A* Pathfinding

The Modern Pathfinder

Pathfinding is used extensively in the implementation of artificial intelligence. There are numerous ways to find the optimal path between two points, but the most commonly used are based on the A* algorithm. The methodology is incredibly similar across all heuristics, but the discovery of the shortest path can be widely different.

A* is not the only pathfinding system; Dijkstra in 1959 developed the algorithm which served as the basis for A*. The 1950s were ripe with various algorithms, and indeed, many of the variations between them were subtle. By the end of the decade, Dijkstra beat out algorithms like the Bellman-Ford method and one written only a year earlier by Dantzig. Not until recently was Dijkstra substituted by A*, which uses a more cost-effective heuristic.

How Grid-based A* Works

The built-in pathfinding tools in most modern engines use A* to work, but more optimal solutions have been made to be better suited for a 3d environment. Those variants involve NavMeshes, which slice a “walkable” area into a series of convex polygons, allowing for the AI to move around freely within them. This method chooses which polygonal slices are included in the optimal path, and uses their points to deliver complex, accurate, and dynamic movement. Whether the environment is large or small, this method is both highly effective and scalable. However, grid-based pathfinding is still an incredibly effective tool, and is a lot faster to implement, especially with less complicated projects. This is a higher-level look of pathfinding, so I will not go into the actual implementation of it, aside from showing the pseudocode I implemented in my own version.

Pseudocode for the A* and Dijkstra algorithms. Both are very similar.

Obstacles and environmental pieces are placed on a grid. The goal of the algorithm is to find the best way around these obstacles, which uses the grid as a way of organizing the optimal path called a node. A common grid sizes for 2D games is 32x32, this is important for pathfinding as it dictates the dimensions of that node. The node size can be smaller than 32 but should be divisible by that number, like 2, 4, 8, or 16. This is referenced as a ‘step’. The smaller the step, the more precise the pathfinding is, but requires more calculations.

This can be optimized in many ways:
A common, but powerful optimization tool is that the AI calculates the distance between the player and itself before initiating the algorithm
If the player is in range, a vector between the AI and the player is calculated based on the direction the AI is facing, and if that line is interfered by a barrier, assuming that the player is behind a wall, then the AI will not chase the player

The algorithm works by checking the nodes surrounding the AI. To determine which node is the optimal one, it calculates the Scost, which is the node’s distance from the starting AI, and the Ecost, the distance from the destination. Each node is weighted based on the sum of the Scost and Ecost. The expanded nodes, colored orange, are the expanded nodes that were weighted by the algorithm. The node with the lowest weight is chosen as the most promising. The A* heuristic only looks at promising nodes, dramatically decreasing the number of nodes it tests, making the process faster. Based on the promising node with the lowest weight, the process repeats around that node until the destination is reached or returns null, meaning the destination is not reachable. Additionally, if a node is occupied by an obstacle, it ignores it. Of course, promising nodes can change based on the obstacles it discovers, as it determines the fastest path based on what it already knows.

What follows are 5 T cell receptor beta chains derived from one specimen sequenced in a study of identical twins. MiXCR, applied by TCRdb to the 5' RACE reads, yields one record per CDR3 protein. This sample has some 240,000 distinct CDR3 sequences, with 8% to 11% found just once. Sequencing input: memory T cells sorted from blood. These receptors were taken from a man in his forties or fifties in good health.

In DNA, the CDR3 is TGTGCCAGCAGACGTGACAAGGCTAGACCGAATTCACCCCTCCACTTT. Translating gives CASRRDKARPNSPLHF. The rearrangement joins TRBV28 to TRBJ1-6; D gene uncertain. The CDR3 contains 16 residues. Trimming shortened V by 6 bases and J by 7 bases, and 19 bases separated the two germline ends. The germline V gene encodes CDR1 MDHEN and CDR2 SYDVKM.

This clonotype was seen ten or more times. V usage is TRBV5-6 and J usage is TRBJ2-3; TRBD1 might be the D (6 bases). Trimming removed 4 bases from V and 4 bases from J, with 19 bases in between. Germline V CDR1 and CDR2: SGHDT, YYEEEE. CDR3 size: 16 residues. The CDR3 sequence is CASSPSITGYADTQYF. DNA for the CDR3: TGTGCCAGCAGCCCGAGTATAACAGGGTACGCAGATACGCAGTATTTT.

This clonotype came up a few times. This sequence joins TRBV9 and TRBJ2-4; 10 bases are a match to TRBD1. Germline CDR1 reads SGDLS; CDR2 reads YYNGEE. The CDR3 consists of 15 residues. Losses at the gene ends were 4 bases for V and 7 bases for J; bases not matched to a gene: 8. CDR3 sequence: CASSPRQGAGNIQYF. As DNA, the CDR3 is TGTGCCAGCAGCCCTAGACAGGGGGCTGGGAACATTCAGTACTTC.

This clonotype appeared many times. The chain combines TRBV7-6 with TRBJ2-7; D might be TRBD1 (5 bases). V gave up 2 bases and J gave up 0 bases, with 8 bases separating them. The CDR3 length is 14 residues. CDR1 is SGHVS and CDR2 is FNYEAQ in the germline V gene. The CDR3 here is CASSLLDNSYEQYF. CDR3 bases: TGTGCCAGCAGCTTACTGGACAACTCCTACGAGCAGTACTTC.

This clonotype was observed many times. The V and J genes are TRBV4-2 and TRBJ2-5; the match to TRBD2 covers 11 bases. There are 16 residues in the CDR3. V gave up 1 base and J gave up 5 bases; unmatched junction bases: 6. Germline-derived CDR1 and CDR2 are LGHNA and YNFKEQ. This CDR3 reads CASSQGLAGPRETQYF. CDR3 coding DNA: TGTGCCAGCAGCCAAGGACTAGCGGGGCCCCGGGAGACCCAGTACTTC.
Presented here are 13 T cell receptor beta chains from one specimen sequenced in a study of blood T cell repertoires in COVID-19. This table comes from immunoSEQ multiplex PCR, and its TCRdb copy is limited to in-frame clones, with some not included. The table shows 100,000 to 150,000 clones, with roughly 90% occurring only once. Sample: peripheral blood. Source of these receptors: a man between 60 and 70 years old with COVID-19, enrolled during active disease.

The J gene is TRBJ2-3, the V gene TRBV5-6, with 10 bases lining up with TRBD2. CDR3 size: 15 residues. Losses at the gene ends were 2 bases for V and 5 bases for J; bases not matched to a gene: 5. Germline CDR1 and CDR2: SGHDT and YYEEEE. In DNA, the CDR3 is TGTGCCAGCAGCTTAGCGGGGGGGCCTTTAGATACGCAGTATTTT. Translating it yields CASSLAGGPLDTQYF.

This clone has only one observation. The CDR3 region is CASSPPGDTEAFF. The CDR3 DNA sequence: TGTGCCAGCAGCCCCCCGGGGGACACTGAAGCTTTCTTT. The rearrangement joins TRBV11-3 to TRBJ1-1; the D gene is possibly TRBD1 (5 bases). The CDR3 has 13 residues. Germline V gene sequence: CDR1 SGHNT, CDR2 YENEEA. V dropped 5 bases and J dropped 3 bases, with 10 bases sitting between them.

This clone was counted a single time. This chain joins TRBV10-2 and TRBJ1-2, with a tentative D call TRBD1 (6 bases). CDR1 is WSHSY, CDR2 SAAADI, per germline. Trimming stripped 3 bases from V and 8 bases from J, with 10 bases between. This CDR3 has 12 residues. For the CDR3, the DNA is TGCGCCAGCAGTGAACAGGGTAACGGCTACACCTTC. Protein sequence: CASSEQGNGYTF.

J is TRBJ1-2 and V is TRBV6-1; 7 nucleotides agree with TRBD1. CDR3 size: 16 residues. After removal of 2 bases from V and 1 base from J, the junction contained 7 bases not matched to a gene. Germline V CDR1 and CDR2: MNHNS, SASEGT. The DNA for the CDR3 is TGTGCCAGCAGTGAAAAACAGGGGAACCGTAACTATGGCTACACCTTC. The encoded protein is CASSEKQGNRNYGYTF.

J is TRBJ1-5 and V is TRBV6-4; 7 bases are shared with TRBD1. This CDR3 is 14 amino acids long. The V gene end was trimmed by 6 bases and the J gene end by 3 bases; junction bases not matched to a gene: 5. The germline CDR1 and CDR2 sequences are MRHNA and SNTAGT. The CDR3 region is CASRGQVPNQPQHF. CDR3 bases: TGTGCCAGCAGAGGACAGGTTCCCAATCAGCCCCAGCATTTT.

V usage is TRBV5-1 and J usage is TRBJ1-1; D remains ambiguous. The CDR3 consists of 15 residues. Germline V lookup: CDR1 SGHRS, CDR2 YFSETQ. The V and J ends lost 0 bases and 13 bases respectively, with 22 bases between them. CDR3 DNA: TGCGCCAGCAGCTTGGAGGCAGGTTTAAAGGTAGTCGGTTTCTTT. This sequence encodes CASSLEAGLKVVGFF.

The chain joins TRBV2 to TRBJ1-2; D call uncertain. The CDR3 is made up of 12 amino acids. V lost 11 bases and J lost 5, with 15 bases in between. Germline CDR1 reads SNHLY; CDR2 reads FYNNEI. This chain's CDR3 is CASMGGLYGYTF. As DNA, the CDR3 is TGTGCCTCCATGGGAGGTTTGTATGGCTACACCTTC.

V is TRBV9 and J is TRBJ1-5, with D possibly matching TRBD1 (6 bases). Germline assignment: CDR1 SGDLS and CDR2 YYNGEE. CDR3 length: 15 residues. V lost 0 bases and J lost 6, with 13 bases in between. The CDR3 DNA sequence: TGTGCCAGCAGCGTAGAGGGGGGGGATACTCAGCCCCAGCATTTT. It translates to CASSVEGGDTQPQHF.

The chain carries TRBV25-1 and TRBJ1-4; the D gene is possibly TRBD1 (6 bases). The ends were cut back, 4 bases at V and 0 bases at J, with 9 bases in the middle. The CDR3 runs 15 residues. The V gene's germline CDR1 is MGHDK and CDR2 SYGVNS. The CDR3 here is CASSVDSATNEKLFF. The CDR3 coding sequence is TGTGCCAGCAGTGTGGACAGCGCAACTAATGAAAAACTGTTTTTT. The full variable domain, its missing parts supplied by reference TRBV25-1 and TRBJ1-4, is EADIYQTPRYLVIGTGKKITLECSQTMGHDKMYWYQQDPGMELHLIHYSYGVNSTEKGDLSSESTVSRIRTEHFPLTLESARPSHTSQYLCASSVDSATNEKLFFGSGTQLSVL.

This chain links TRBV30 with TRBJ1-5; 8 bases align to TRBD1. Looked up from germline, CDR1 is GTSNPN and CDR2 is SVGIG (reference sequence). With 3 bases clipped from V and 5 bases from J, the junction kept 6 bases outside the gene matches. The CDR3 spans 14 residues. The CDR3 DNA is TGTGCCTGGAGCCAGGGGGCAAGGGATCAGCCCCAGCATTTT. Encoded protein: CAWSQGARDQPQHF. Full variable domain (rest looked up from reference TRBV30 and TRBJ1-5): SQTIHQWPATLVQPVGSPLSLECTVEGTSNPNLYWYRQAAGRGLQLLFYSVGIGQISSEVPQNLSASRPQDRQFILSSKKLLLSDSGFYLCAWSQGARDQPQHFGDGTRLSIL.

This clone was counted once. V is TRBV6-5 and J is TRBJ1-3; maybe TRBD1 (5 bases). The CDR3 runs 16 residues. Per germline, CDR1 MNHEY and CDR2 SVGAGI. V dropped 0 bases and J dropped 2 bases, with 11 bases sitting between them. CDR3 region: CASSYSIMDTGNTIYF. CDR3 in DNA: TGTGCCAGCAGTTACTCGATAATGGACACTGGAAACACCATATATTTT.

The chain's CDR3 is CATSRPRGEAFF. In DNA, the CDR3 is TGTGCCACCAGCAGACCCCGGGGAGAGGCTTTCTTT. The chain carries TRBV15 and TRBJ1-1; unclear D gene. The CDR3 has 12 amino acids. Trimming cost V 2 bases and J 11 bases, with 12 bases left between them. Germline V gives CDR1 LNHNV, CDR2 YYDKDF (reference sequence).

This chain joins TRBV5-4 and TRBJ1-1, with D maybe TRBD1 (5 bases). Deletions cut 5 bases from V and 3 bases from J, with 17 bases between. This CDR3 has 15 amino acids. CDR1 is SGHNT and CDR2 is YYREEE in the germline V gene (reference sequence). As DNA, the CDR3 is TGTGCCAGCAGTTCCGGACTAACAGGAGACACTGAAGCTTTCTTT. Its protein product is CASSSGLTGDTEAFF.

The algorithm returns a 2-dimensional array of x and y coordinates of all the promising nodes leading the AI to the destination.

{{ 120,184 }, { 136,200 }, { 152,200 }, { 168,200 }, { 184,200 }, { 200,200 }, { 216,200 }, { 232,200 }, { 248,216 }, { 264,232 }, { 280,248 }, { 296,264 }, { 312,264 }, { 328,248 }, { 344,232 }, { 360,216 }, { 360,200 }}

To retrieve the x coordinates from the first node, you would call the first position from the array (0), and the first position within that array (0,0). The same would go for retrieving the y coordinate, but retrieving the second position (0,1). In an inelegant form that would be read as x equaling enemy_path[0,0] and y equaling enemy_path[0,1].

As the AI moves towards that first node or the destination moves, as in the player moves, the coordinate position of the first node will update, changing the trajectory of the AI. For smoother movement, programmers use linear interpolation, which in this case creates a closer coordinate between the AI and the first node, making the movement smoother. How that coordinate is divided up is visually interpreted as speed.

Why Not Dijkstra?

Why did we move away from Dijkstra? Dijkstra’s heuristic does not sort the nodes as efficiently due to it weighing only the Scost rather than the sum of Scost and Ecost. This difference is detrimental to the optimized focused industry of video games, as Dijkstra’s method dramatically increases the number of calculated nodes, taking both more time and valuable computational resources to achieve the same result as A*.

Why build your own?

Whether its NavMesh or grid-based pathfinding, writing your own gives you far more control over how your AI functions. The reason some of my projects implemented custom pathfinding was because the built-in tools both had performance problems and could not support the AI my team developed. This is, of course, a case-by-case basis, and most people will be perfectly fine using the robust systems already in place. Regardless, it’s always good to know what logic is going on under the hood.